The third partner in the project is a Singapore-registered blockchain start-up, Clear, whose CEO, Gal Hochberg, had already worked with Marc Halbfinger, CEO of PCCW Global, the international arm of Hong Kong’s HKT.
Benefit the sector
Halbfinger chairs the GLF, which aims to foster an environment within the industry that focuses on ubiquity, collaboration and interoperability between providers. This proof of concept was centred on these themes by attempting to understand how a technology such as blockchain can benefit the sector as a whole.
“I applaud Marc for his lead on this,” says Grivner.
Blockchain is, simply, a distributed ledger – duplicated many, many times for security, and the members of the GLF had been discussing its potential for some time before that meeting at Capacity Europe.
Its power for the wholesale carrier industry is that for decades the process of reconciling records and settling debts has been laborious. Blockchain technology, it now seems clear, can make inter-carrier settlements more efficient, reliable and scalable.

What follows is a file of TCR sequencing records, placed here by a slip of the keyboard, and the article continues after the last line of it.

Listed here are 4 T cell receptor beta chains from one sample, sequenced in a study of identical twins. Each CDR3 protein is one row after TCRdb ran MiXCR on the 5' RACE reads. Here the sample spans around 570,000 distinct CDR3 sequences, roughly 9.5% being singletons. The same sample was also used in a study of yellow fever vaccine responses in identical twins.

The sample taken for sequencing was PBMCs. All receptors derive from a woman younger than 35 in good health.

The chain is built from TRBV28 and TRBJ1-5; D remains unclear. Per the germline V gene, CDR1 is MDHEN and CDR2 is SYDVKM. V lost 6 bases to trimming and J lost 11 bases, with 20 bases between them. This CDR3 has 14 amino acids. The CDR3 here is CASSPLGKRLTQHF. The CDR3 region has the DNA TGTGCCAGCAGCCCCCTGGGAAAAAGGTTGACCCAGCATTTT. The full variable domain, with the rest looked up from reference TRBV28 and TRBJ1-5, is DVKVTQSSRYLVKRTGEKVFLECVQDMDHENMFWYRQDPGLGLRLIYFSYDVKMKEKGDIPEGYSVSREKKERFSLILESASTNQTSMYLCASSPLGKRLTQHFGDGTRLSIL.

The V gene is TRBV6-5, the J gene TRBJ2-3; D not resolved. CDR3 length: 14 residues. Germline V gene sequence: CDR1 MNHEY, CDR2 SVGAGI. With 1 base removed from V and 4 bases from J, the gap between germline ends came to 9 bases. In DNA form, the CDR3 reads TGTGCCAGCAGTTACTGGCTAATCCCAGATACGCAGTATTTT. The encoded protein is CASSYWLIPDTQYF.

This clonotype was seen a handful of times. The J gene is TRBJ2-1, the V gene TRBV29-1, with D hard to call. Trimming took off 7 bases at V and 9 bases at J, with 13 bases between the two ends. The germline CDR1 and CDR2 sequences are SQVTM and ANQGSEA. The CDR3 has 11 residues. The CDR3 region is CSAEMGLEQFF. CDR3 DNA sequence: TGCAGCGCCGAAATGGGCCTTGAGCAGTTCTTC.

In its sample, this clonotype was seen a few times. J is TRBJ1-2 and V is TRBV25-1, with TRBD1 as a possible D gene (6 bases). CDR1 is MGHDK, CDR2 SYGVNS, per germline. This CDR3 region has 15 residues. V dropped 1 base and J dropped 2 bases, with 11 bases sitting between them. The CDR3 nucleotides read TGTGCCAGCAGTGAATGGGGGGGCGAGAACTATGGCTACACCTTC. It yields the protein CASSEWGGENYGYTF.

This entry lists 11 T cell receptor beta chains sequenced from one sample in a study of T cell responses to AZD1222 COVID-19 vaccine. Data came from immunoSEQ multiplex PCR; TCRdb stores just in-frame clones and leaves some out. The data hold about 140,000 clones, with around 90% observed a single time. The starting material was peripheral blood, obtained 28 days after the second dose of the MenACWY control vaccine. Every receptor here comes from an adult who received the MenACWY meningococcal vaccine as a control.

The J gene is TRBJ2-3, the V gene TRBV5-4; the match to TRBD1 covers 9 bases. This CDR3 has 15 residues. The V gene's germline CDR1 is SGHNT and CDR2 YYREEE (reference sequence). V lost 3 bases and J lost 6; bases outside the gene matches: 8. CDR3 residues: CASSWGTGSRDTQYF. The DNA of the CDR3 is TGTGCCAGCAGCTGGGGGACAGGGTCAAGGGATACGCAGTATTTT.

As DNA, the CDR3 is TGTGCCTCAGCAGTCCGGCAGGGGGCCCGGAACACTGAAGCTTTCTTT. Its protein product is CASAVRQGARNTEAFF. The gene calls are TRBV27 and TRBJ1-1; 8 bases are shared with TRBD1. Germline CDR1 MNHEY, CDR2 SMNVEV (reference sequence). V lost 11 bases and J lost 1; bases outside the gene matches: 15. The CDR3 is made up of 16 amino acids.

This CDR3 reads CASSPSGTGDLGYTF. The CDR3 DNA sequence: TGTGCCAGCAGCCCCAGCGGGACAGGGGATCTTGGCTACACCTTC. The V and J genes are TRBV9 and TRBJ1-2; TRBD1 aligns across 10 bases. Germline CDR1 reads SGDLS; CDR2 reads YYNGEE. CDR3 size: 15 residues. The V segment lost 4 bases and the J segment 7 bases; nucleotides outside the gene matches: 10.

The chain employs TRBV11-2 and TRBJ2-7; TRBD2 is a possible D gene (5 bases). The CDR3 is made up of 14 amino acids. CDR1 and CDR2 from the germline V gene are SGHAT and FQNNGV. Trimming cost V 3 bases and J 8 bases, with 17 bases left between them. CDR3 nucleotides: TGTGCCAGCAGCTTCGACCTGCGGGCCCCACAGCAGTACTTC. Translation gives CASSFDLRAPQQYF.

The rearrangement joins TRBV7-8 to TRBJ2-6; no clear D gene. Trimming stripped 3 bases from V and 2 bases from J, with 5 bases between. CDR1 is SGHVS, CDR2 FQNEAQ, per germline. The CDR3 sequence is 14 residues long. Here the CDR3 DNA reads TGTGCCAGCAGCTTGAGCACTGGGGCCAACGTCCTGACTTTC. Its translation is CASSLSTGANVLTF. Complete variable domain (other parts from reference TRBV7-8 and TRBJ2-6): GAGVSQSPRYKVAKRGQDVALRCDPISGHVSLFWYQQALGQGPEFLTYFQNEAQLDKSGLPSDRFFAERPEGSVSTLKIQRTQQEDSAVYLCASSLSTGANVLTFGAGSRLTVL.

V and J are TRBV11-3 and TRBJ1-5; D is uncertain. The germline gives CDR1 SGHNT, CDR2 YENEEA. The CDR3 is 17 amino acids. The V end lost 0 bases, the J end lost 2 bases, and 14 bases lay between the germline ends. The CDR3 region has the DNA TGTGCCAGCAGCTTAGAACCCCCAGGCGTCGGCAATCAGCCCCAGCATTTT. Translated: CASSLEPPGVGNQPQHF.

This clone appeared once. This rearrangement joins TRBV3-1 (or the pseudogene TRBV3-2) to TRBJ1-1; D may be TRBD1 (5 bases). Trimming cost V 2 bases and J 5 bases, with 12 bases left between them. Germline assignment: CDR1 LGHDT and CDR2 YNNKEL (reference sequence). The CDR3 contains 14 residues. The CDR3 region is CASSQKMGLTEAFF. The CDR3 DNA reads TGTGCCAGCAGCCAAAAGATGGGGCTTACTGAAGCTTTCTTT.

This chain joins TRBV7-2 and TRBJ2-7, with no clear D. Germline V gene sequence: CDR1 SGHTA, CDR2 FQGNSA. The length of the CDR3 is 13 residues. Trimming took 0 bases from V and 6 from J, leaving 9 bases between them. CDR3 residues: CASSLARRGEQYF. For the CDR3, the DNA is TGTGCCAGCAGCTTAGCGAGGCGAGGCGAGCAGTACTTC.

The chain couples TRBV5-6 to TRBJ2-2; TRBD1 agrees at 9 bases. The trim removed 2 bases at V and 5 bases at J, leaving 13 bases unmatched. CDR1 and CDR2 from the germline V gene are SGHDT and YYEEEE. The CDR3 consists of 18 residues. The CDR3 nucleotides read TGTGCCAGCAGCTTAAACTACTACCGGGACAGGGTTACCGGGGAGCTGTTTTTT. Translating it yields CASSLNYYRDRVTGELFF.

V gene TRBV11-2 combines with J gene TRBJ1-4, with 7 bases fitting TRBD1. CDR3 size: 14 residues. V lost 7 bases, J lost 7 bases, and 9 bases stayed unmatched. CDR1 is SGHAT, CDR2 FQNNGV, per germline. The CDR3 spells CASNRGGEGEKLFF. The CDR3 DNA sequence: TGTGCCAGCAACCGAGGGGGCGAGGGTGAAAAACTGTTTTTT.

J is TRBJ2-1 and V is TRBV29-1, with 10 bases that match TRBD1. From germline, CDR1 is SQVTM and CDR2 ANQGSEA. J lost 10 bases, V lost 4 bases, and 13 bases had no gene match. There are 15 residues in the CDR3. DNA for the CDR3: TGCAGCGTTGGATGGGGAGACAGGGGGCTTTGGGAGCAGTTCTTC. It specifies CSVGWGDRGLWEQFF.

“This is something that normally takes months,” says Grivner. “It’s not just the reconciliation of records but also the reconciliation of discrepancies.”
The blockchain trial by Colt and PCCW Global shows that it’s possible to reduce inter-carrier settlement times to minutes using blockchain technology. It’s not just more accurate but “it means better cashflow”, says Grivner.
Already he and Halbfinger – along with the rest of the GLF – are looking for ways to move beyond the first proof of concept, which involved voice minutes, largely because that was a well understood service provided by most carriers.